South Shields acclaimed photographer honoured with local housing development
“She wanted to learn to become a photographer because she wanted to use her photography as a tool to make people’s lives better. She wasn’t taking pictures because she thought it looked nice; she believed that photography could change people’s lives.”
When asked why she wanted to be a photographer, Tish Murtha replied she wanted to take photographs of police kicking children.
She wanted to document what life was really like for people in Newcastle.
Born in 1956 in South Shields, Tish and her family moved to Elswick soon after. She was one of 10 children.
Tish left school at 16 and worked various jobs around Elswick before taking a photography course at Bath Lane College. Her lecturer, Mick Henry, saw her talent and convinced her to apply for the first UK Documentary Photography course in Newport, Wales.
She couldn’t afford to go, so Mick wrote to the council to secure a grant. Tish kept his letter for the rest of her life.
“Tish went on to be the photographer I always thought she would be,” Mick chuckles. “She was a very special woman and an incredibly good photographer.
“She collaborated, she composed, she just did everything you need to do properly to get photographs that mean something and actually have a legacy like Tish’s have.”
But Tish’s legacy wasn’t recognised until after her death in 2013. When emptying her flat, her photographs were a point of solace to her daughter, Ella.
“It helped me get through the grief,” says Ella, looking up at the photos mounted on the walls behind us.
“At first they were family pictures and they meant something to me and my family.”
Ella’s son was only 17 months when Tish died, so it wasn’t until after he started nursery that she had more time to figure out what to do with the pictures.
Eventually, she started sharing them online.
Documenting the social history of Elswick, Tish’s photos resonated with people who had grown up in similar circumstances. By showing the inner lives of the kids of Newcastle’s West End, the images capture the highs and lows of growing up disadvantaged in the late 70s and 80s.
It’s British social photography at its best: honest and brutal, but familiar.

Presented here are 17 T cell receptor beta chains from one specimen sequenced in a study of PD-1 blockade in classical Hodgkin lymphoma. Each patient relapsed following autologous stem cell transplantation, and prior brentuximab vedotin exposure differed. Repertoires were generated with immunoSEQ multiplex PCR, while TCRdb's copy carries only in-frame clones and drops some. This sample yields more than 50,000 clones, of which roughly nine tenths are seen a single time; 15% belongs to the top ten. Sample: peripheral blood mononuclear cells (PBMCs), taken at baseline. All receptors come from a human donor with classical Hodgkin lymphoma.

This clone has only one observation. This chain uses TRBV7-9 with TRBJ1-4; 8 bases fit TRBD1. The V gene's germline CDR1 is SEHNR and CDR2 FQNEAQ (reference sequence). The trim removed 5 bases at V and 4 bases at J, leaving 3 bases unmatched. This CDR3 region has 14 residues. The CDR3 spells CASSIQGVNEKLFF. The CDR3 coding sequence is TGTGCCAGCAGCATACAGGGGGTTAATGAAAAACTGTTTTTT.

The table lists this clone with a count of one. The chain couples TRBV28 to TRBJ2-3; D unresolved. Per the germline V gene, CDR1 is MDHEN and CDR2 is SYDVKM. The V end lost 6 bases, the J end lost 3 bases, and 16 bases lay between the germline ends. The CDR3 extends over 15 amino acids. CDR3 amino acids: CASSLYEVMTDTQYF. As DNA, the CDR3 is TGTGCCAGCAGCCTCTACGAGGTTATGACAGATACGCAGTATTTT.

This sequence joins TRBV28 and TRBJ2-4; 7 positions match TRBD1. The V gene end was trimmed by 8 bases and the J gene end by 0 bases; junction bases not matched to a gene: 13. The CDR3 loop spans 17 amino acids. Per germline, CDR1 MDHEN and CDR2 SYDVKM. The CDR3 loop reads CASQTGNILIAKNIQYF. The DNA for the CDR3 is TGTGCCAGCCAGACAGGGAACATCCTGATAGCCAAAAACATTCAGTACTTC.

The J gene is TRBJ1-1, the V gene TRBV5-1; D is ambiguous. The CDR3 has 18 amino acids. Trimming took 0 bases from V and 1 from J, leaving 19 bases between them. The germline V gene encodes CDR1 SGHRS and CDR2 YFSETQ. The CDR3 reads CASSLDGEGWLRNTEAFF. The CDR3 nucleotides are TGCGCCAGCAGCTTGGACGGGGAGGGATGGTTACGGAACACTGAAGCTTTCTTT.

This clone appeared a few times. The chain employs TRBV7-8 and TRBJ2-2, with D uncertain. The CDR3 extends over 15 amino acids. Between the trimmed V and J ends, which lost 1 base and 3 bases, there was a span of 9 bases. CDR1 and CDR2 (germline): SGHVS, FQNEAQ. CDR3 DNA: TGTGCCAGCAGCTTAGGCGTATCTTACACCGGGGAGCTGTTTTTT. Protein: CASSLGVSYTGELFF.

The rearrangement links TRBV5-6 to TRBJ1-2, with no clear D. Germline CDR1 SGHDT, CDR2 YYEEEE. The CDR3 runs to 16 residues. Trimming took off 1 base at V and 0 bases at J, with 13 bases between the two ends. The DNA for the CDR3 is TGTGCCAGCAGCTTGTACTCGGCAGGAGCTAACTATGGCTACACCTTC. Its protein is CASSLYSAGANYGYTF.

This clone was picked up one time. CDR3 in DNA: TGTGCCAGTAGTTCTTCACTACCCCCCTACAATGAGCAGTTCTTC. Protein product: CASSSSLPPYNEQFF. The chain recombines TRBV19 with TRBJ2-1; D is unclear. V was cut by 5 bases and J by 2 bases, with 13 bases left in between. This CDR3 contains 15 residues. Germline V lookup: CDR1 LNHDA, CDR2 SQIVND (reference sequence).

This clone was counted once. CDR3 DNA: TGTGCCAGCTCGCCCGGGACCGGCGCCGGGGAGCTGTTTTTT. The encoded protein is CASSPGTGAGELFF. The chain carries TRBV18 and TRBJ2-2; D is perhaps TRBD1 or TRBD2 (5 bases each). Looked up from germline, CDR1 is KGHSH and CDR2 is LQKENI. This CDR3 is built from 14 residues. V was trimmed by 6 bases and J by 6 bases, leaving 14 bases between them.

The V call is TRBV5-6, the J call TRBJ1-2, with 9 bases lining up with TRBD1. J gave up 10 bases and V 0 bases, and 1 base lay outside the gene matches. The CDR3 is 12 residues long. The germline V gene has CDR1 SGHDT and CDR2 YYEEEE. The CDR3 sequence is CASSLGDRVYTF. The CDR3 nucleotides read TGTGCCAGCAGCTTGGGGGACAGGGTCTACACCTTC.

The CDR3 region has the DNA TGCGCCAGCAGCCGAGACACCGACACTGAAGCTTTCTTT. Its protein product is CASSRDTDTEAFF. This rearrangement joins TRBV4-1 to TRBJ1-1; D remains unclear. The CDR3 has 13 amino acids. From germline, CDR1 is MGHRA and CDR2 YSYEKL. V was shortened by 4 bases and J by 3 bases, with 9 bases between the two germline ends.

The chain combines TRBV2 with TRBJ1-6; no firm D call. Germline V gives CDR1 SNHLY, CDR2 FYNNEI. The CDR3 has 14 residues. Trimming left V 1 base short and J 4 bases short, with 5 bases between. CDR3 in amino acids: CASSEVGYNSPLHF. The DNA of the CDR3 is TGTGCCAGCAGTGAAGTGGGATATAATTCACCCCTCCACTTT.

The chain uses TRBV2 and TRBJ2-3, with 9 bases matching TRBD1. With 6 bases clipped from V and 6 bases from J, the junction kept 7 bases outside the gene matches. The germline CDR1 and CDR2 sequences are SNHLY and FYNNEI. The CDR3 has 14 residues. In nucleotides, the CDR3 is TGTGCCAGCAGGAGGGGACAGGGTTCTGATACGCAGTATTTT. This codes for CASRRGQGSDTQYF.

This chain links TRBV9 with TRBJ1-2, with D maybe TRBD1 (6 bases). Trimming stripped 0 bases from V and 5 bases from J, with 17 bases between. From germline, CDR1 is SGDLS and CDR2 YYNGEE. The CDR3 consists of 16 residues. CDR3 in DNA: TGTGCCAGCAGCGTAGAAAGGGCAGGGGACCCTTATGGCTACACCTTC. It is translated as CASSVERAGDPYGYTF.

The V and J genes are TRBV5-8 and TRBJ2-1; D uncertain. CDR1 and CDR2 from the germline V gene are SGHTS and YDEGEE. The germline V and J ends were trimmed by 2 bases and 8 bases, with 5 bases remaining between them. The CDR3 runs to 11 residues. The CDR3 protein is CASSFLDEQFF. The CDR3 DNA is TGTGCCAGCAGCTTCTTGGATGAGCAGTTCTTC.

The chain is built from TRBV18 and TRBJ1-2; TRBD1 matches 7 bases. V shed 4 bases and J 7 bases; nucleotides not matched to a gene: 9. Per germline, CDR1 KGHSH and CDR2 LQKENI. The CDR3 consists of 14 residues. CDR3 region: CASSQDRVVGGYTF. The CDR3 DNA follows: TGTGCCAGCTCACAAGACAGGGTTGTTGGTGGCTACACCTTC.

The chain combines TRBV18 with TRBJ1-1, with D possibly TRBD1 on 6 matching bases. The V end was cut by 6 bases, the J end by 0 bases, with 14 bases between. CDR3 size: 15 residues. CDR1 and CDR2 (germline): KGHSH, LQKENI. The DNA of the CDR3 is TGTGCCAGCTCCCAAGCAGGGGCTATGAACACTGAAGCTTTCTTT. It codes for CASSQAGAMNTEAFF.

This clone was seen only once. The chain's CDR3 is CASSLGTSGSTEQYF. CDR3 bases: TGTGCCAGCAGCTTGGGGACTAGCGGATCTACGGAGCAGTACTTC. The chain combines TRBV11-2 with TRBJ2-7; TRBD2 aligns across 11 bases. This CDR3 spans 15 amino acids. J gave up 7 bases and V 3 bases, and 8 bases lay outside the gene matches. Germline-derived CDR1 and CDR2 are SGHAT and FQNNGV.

“It doesn’t matter where they are from, people say ‘that could have been me, that could have been my brother or we were in a jazz band, we used to jump out of abandoned buildings.’ Everyone seems to be able to relate on a totally personal level,” Ella smiles.
Tish’s photos quickly gained traction and attention, and soon people were asking if there was a book available.
“It just wasn’t possible for my mam,” explains Ella.
So, Ella put together a book. And today there are three: Youth Unemployment, Elswick Kids and Juvenile Jazz Bands.
These books have established Tish Murtha’s legacy, catapulting her beyond the North East and into so many conversations about photographers around the world.
Her contribution to the area is the subject of a documentary, set to be released later this year by the BBC.
But she has also been immortalised through social housing.
Tish Murtha House was officially opened this week, a sheltered housing scheme in Elswick.
The name was chosen by the children of St Michaels Primary School, citing her lasting contribution to the area.
“I think the awarding of the name Tish Murtha House so this could not be more appropriate,” Mick says. “She wanted to help people that this kind of place helps from this area that she’s from and she’s achieved that, long after she was alive as a photographer- she’s going to live on in that way.”
Opened on her mam’s birthday, Ella is emotional, but proud. Overwhelmed by the familiar faces present at the ceremony:
“It’s so meaningful. With my mam, she wanted to learn to become a photographer because she wanted to use her photography as a tool to make people’s lives better. She wasn’t taking pictures because she thought it looked nice; she believed that photography could change people’s lives.
“So to actually have the children, the current Elswick kids, name the building after her, social housing, something that would have been so close to my mam’s heart just means so much to us as a family.
“It’s such a beautiful building and I think the residents are really happy here and will be looked after. And that’s all my mam wanted- for everybody no matter where they were from to get a fair chance at life.”
Looking at the photos, Ella points out her family members who are littered throughout, laughing at the one of her uncle jumping out of an abandoned building onto a precarious pile of mattresses.
She says: “I think photographs are just magical because it’s a moment frozen in time and what I love about this is I feel like my mam was showing me her world and I’m getting to see what she saw.
“For me, that’s just magic and I think that’s what other people are seeing. I just feel like I have to protect them.”